Kamal Butros Nasir

(1925 – 1973)

Palestinian nationalist, poet and politician, he was born in Gaza in 1925, where his father was working at the time. Both his parents were from Bir- Zeit. He had two brothers and three sisters; the older brother was sick and passed away when Kamal was a young boy.

Kamal Nasir studied at Birzeit High School, then went on to the American University in
Beirut where he graduated with a degree in Political Science in 1945. At AUB, he won the poetry prize for his poem “The Orphan”.

He had started writing poetry at an early age. As a young teenager he dedicated one of his first poems to a cousin who died at the age of nine after falling from the window in their grandfather"s house. His poetic abilities were nurtured by the annual Suq Okath held at the school. He wrote nationalistic poems, poems about love, beauty and nature, but after 1948 a lot of his poetry focused on the pains, hopes and aspirations of the Palestinian people.

After graduating from university, he enrolled in the School of Law in Jerusalem while at the same time teaching Arabic, but that was interrupted due to the Nakbah. After the annexation of the West Bank to
Jordan in 1949, he started a career in journalism.

He published al-Ba"ath newspaper in Ramallah, and then set up al-Jil al-Jadid, a literary periodical. His paper was closed by the Jordanian government because he spoke out for justice and freedom and very often found himself thrown into prison. In 1956 he was elected to the Jordanian Parliament representing the Ba"ath party for the Ramallah District, but was expelled from Parliament during martial law in Jordan and was on the run for a long time. A cousin drove him secretly in the trunk of his car out of Jordan and took him to Nablus, where his sister was living. From there a friend working in the UN took him across the border to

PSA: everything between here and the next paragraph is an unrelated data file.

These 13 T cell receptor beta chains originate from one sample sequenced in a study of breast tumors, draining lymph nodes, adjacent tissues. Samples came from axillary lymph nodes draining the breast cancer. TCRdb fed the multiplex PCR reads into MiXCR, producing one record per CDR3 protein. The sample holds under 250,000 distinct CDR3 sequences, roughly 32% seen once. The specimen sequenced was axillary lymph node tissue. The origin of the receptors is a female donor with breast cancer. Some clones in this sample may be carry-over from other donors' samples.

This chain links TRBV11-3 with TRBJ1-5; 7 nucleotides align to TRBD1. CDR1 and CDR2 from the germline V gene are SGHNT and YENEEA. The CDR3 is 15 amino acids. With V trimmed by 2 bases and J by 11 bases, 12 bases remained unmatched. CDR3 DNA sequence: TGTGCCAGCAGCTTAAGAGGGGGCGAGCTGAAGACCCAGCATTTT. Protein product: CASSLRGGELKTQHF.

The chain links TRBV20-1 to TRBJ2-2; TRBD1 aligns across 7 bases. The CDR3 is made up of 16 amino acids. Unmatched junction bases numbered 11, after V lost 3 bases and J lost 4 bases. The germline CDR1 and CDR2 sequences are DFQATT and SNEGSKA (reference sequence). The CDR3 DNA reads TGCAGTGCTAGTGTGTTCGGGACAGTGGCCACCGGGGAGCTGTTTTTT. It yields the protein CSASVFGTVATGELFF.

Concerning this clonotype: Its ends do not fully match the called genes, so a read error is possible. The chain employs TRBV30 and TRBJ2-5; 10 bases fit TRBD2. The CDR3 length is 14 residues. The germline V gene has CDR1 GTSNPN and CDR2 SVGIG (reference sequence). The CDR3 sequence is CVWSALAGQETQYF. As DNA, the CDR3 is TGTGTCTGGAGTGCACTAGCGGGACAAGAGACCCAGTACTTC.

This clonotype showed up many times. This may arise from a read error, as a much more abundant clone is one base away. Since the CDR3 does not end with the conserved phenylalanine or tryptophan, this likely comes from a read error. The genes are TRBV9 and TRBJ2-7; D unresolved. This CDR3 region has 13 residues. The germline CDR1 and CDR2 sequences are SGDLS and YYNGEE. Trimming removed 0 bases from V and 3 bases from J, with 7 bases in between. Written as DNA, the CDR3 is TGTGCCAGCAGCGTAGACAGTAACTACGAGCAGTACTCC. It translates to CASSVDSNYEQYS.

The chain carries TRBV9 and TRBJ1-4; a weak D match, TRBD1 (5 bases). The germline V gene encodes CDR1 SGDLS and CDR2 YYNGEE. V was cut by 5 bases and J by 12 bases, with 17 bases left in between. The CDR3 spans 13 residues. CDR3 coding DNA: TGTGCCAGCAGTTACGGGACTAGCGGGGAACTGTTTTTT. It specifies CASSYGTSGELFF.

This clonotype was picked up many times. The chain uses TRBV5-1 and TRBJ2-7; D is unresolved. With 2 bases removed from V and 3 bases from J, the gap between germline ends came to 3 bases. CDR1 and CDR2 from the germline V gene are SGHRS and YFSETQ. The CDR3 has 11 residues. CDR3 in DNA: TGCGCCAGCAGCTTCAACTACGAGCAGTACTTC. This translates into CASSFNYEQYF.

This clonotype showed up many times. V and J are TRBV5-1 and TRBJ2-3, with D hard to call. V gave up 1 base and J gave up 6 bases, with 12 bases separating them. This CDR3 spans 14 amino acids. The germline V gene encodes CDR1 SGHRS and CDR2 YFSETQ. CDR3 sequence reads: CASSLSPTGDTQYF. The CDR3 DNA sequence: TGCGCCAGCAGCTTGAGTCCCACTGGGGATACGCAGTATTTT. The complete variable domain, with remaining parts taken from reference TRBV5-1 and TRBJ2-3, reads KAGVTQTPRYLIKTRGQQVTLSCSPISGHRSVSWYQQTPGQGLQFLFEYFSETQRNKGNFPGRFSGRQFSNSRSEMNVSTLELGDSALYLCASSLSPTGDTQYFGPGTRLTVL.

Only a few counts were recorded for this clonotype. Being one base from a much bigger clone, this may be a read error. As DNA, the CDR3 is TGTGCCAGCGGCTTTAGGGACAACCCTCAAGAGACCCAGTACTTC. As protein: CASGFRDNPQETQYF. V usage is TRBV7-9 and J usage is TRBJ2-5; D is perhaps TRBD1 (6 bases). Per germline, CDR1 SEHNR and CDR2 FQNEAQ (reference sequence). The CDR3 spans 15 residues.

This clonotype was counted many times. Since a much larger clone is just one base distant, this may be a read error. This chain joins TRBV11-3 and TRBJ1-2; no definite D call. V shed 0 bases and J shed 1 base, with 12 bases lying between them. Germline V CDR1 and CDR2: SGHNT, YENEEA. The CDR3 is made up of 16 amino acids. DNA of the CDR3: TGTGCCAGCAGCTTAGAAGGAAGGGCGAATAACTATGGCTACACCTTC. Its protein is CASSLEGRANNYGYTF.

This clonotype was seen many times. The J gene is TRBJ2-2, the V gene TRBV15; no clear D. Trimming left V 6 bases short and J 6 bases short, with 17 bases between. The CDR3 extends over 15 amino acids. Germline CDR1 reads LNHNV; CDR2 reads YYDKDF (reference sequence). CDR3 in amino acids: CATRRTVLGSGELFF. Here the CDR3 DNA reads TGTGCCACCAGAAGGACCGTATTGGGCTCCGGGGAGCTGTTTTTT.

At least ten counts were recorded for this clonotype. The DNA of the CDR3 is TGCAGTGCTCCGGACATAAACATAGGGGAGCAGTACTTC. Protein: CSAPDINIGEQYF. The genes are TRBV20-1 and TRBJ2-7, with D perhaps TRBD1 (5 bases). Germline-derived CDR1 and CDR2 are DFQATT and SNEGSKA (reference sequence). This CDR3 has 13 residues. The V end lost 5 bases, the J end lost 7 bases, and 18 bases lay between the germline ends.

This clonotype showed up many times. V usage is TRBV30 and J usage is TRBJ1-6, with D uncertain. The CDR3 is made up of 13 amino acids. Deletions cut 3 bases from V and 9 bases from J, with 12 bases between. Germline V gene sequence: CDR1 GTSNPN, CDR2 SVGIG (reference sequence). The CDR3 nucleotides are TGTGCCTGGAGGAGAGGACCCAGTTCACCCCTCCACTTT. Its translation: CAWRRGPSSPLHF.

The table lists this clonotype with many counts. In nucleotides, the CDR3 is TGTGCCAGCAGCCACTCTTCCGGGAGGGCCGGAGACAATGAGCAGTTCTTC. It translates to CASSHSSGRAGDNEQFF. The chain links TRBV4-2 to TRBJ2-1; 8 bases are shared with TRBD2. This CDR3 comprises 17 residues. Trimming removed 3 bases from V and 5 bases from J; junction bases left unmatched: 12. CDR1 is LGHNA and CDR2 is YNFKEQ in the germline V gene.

He was allowed to return to Jordan after a general amnesty there 1966. His father had passed away while Nasir was in exile, and so he was never reunited with him.

As a result of the Arab-Israeli war in June 1967, Israel occupied the West Bank, and Nasir became active in the resistance movement and in the National Guidance committee and was one of the first to get expelled to
Lebanon by the Israeli military. There, he joined the PLO and was appointed editor of the PLO newspaper, Filastin al-Thawra.

Beginning in February 1969, he served as the official spokesman of the PLO, and was referred to as “the conscience of the Revolution” for his truthfulness and insistence on justice.

Nasir was assassinated in Beirut by an Israeli hit team lead by Ehud Barak, on April 10, 1973. Barak became Prime Minister of Israel from1999-2001. The Israelis landed at night on the beach at
Beirut, and assassinated two other Palestinian leaders --Kamal Adwan and Yousef El-Najjar—as well as Kamal Nasir. His writing and poetry must have been a great threat to Israel: they riddled his mouth and right hand with bullets after they killed him.

Only one collection of poetry Jirahun Tughanni (1961) was published during his lifetime. After his death his friends published more of his poetry and prose in two separate volumes.

Many of his poems were put to music by three musicians who were teaching at Birzeit University, mainly his cousins Rima Nasir and Amin Nasir, and the renowned Arab musician Yousef Batrouni. Many of the poems were sung by the Birzeit choir on graduation day.

A few lines of one of his last poems “The last Testimony” (Al wassiyah el Akheerah)

Beloved… Should you receive the news, And friends come to you with foreboding eyes, Be gentle and smile, For with my death I have brought them life. I have slain my spring into autumn, to immortalise the spring, Onto it the dreams of my people I have lain, Unto it I shall live and I shall pray, Possessed by an artist’s ecstasy, singing in my limbs, Teaching me love, striving, pervading my soul and my being. Thus the splendour of my dream shall remain, Thus immortal in my people’s hearts I shall be remembered.

Translated by Tania Tamari Nasir
Reproduced with permission.